SpaceX SN8 Flies to High Altitude But Explodes After Coming In Too Fast

The Spacex SN8 Starship flew to high altitude but explodes when it came in too fast for landing.

Elon says fuel header tank pressure was low during landing burn.

29 thoughts on “SpaceX SN8 Flies to High Altitude But Explodes After Coming In Too Fast”

  1. So it appeared as if SpaceX's flight profile intentionally shut down engines on the way up, in order to roughly hover and burn off fuel near apogee.

    Is that the consensus, or do we suspect that engines cut out unexpectedly?

    The fact that the two engines that shut down early were the ones that re-lit later (despite problems) seems to support the idea that it was intentional? But there was that fire inside the engine bay (accumulated unburned fuel?) – that was almost certainly unintended…

  2. Overall a stunning success. Lots of data to process due to the fact they were able to perform 95% of what they wanted to.

  3. I can't seem to find the source, so this may not be entirely correct. In any case, the information was that the intent was to use all 3 engines for landing, that landing was possible with 2 engines, but that landing was not possible on 1 engine.

  4. I think all the engine behavior was planned including going from 3 to 2 to 1 before cutoff, relighting 2 for the flip and going back to just 1 engine for landing. 1 Engine throttled back should be quite sufficient for soft landing – it was in earlier tests. It just didn’t have quite enough flow in the last second for the soft touchdown. Even more robust landing legs might have done it, but it worked in previous hop without them, single engine matching velocity perfectly.

  5. Just guessing, but I wonder if they were chilling the shutdown engine(s), as they do before launch, to keep them ready for restart and the white smoke was venting from that.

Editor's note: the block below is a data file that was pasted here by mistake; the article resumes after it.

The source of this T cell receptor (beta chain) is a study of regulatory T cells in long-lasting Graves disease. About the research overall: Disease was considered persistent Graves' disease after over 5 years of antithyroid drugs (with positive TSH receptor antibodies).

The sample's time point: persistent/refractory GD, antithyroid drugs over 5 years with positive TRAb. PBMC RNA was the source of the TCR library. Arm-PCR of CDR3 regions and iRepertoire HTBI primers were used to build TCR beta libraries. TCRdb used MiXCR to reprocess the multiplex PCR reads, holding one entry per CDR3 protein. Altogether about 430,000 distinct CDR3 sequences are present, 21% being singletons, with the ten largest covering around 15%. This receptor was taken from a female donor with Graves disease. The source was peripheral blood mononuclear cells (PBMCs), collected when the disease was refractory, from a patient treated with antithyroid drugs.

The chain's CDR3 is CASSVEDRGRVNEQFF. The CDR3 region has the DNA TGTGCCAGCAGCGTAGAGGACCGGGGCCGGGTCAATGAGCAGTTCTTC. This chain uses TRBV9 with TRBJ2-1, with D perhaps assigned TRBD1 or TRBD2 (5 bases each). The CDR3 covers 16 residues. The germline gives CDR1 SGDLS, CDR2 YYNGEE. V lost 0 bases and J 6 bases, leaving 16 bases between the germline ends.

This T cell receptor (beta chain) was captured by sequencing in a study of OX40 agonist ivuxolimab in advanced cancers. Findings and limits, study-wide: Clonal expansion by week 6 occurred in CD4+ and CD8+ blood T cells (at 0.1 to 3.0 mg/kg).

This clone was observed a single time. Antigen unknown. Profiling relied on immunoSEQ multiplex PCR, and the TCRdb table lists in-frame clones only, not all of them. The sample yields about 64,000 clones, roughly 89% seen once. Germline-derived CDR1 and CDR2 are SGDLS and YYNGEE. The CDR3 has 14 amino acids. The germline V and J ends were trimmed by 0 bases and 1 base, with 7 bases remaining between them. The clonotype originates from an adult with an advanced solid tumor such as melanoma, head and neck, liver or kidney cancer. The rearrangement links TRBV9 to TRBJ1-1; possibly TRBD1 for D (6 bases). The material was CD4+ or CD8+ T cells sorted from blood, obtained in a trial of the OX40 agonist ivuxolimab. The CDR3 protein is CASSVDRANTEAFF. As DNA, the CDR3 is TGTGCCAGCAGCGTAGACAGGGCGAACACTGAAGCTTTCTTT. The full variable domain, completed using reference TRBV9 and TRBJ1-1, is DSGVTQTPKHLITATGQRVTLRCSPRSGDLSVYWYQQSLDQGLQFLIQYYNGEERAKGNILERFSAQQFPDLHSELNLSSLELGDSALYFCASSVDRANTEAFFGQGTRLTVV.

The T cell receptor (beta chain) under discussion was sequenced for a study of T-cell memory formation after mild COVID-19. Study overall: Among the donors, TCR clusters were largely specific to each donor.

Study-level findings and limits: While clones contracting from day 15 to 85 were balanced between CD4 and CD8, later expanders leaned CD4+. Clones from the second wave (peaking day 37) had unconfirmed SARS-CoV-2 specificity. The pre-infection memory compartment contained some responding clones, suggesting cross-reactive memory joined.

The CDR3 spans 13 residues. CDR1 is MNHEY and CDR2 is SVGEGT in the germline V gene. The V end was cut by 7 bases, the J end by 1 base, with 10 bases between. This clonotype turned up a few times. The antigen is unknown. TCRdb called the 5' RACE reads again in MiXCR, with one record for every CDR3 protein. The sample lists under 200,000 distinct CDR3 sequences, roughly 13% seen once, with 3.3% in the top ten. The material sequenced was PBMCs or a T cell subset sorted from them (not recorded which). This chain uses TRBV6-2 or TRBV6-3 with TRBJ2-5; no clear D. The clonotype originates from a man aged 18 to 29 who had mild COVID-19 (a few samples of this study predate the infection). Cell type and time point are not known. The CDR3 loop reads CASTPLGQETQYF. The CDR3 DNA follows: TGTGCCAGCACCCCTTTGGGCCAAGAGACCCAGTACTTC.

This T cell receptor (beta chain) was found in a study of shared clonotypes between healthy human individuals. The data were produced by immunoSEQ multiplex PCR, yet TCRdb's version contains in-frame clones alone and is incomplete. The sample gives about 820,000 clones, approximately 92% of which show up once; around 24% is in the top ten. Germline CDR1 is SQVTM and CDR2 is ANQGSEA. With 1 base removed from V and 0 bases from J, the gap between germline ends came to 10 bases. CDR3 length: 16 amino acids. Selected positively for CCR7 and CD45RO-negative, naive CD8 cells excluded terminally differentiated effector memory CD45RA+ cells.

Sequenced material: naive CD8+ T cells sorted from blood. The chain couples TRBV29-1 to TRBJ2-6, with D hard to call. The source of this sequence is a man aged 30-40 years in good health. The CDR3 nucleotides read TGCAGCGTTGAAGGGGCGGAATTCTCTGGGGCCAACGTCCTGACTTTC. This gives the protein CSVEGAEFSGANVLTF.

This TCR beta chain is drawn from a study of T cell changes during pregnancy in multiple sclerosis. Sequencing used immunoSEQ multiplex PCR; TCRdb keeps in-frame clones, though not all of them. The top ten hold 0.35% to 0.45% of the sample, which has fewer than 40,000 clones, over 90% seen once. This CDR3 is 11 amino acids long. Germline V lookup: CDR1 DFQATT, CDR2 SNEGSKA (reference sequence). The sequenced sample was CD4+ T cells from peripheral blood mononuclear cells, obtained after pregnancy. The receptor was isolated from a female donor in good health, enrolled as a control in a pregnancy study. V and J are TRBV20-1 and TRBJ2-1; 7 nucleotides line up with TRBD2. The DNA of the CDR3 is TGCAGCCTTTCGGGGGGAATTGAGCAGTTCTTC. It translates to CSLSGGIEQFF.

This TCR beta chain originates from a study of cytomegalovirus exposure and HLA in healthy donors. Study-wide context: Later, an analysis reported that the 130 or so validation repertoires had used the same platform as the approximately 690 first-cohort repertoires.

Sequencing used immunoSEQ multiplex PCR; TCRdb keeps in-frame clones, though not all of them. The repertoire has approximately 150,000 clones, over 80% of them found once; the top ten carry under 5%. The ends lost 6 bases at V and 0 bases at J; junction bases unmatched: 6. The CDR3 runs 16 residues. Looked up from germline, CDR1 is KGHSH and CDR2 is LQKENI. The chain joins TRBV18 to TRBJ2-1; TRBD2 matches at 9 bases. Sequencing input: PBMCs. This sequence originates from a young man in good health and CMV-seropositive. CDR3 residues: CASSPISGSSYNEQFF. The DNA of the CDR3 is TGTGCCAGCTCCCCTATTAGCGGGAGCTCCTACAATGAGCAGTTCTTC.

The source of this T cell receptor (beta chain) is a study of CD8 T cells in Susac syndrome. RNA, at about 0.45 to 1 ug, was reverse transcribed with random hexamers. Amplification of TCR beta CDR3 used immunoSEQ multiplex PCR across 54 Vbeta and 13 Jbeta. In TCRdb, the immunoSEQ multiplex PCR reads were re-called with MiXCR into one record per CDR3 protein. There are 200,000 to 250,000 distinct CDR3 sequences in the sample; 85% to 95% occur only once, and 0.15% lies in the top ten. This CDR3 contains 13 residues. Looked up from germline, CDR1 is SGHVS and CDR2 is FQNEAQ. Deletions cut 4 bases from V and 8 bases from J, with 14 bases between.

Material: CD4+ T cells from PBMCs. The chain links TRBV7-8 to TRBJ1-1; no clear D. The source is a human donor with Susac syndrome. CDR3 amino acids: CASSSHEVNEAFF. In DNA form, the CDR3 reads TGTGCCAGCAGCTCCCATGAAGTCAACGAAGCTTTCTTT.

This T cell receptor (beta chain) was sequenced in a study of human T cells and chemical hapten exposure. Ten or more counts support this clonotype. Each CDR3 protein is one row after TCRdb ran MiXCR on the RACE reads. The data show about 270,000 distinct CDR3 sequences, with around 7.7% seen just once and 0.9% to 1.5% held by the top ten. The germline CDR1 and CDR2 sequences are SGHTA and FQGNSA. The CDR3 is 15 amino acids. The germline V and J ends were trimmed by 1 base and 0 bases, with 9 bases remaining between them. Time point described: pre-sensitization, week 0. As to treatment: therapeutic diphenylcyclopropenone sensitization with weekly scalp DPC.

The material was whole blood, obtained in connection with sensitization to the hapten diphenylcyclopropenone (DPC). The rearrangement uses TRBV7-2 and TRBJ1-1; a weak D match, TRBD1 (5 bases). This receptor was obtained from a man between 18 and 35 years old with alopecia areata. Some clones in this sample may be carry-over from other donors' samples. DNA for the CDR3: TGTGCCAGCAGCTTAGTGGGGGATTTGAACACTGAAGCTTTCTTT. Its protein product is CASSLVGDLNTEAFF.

6. It flew nicely, thrust vectoring control with only 1 engine seemed great. Too bad the landing failed, they could get more data from intact engines. They will do that in one of the next ones. Good.

  7. If you watch the engine compartment feed, there was a white plume coming out the right side since the beginning, and then at some point there was another one coming out the left side too. Looked like both were coming from the walls, not the engines. So maybe something caught fire, but more likely it was either deliberate venting, or a leak of some sort. Might explain the low pressure on landing.

  8. So the methane header tank pressure was too low and this caused the engine to run oxygen-rich? The super heated oxygen is basically cutting torch so that would be "engine-rich exhaust". That would explain the bright-green exhaust. Oxidized copper is green.

  9. Learn from the problem and continue onwards.

    This is not easy. They don't call this rocket science for nothing

  10. I noticed the apparent burning of something around the inside edge of the skirt when they showed the interior view of the engines — more than one time. Also, the white smoke trailing from the rocket seemed wrong to me. As far as I know, burning methane does not produce such smoke, so I wonder whether that was coming from whatever seemed to be burning around the inside edge of the skirt.

    Maybe I'm misinterpreting something that is normal and not a problem, but it makes me wonder. It was so obvious that I expect that if it is something that is a problem, the SpaceX folks will address it.

  11. Low header tank pressure, so yes, fuel starvation. The small amount of flame after the crash demonstrates the small amount of fuel left at landing.

  12. All hail engine 42 for it’s valiant effort to reach apogee.

    One of two engines at landing gave up—to fuel starvation?

    Elon gave it a 3 of 10 chance of landing intact. The maneuver by fins on the way down was the essential data gathered—it went way beyond expectations by achieving the attitude adjustment burn for a vertical landing! Two more seconds from both engines could have stuck the landing. 9.5 for the score!

  13. Looks like Elon Musk tweeted that the fuel pressure was too low during the landing and thus the engines couldn't completely slow the Starship down. Doesn't seem a big deal, lets see if they fix it on the SN9.

Comments are closed.